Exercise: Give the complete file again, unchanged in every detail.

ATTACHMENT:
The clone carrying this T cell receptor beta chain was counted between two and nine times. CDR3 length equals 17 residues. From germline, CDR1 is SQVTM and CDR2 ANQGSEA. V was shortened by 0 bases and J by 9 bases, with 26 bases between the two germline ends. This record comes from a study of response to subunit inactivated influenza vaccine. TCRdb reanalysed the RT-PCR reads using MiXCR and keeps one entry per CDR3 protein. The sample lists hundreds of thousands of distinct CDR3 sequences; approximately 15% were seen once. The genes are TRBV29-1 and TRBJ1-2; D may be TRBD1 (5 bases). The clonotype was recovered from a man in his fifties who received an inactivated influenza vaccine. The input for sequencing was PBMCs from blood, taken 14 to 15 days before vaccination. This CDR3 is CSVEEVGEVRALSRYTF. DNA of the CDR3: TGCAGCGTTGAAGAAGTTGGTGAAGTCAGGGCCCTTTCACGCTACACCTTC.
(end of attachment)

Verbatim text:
The clone carrying this T cell receptor beta chain was counted between two and nine times. CDR3 length equals 17 residues. From germline, CDR1 is SQVTM and CDR2 ANQGSEA. V was shortened by 0 bases and J by 9 bases, with 26 bases between the two germline ends. This record comes from a study of response to subunit inactivated influenza vaccine. TCRdb reanalysed the RT-PCR reads using MiXCR and keeps one entry per CDR3 protein. The sample lists hundreds of thousands of distinct CDR3 sequences; approximately 15% were seen once. The genes are TRBV29-1 and TRBJ1-2; D may be TRBD1 (5 bases). The clonotype was recovered from a man in his fifties who received an inactivated influenza vaccine. The input for sequencing was PBMCs from blood, taken 14 to 15 days before vaccination. This CDR3 is CSVEEVGEVRALSRYTF. DNA of the CDR3: TGCAGCGTTGAAGAAGTTGGTGAAGTCAGGGCCCTTTCACGCTACACCTTC.